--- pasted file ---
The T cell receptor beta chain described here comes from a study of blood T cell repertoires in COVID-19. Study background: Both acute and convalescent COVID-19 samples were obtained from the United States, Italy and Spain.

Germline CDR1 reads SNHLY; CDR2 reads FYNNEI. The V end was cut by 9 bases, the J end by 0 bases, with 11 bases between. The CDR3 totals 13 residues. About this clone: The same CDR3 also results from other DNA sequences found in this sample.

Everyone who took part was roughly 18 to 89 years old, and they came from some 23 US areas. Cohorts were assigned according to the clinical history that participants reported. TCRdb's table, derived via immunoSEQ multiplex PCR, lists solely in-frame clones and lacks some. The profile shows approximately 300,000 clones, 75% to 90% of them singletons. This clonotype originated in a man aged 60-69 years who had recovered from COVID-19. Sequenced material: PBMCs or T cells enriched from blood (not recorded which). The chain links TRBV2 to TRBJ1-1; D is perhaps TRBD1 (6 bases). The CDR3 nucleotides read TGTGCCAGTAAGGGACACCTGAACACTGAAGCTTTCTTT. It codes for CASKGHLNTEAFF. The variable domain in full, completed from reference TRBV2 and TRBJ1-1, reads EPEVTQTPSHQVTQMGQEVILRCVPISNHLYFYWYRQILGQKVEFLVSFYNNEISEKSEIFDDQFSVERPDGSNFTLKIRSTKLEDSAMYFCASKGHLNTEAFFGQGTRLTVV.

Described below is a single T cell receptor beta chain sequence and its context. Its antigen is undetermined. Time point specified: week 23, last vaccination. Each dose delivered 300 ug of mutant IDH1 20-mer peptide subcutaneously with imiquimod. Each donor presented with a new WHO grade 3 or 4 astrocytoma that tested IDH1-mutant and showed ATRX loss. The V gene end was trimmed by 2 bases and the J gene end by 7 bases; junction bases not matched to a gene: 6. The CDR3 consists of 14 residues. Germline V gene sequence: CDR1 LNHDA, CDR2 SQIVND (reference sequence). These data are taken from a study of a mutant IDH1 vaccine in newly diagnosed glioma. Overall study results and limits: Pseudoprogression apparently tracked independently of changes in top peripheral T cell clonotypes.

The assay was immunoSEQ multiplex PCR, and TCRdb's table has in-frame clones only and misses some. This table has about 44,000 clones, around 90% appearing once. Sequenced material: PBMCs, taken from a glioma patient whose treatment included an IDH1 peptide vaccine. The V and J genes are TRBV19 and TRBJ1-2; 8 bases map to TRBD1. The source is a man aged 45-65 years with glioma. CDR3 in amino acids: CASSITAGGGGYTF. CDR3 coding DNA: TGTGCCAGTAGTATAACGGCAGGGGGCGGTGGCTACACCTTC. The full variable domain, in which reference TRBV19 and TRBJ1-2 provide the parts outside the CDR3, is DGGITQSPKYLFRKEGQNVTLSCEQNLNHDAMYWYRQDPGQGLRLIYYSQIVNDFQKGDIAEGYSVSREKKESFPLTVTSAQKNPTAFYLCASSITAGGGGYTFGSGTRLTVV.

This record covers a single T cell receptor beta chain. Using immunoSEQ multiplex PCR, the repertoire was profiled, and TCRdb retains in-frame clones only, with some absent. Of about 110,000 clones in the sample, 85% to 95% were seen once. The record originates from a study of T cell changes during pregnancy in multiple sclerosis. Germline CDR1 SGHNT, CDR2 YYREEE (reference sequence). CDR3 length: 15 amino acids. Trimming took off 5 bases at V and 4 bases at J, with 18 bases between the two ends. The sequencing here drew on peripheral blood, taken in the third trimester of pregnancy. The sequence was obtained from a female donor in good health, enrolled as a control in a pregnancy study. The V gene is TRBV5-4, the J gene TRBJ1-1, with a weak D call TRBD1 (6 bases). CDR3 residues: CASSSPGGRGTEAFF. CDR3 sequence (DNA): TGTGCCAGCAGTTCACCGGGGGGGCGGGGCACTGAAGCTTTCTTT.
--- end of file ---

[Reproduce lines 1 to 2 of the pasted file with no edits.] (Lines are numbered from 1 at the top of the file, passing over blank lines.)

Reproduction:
The T cell receptor beta chain described here comes from a study of blood T cell repertoires in COVID-19. Study background: Both acute and convalescent COVID-19 samples were obtained from the United States, Italy and Spain.

Germline CDR1 reads SNHLY; CDR2 reads FYNNEI. The V end was cut by 9 bases, the J end by 0 bases, with 11 bases between. The CDR3 totals 13 residues. About this clone: The same CDR3 also results from other DNA sequences found in this sample.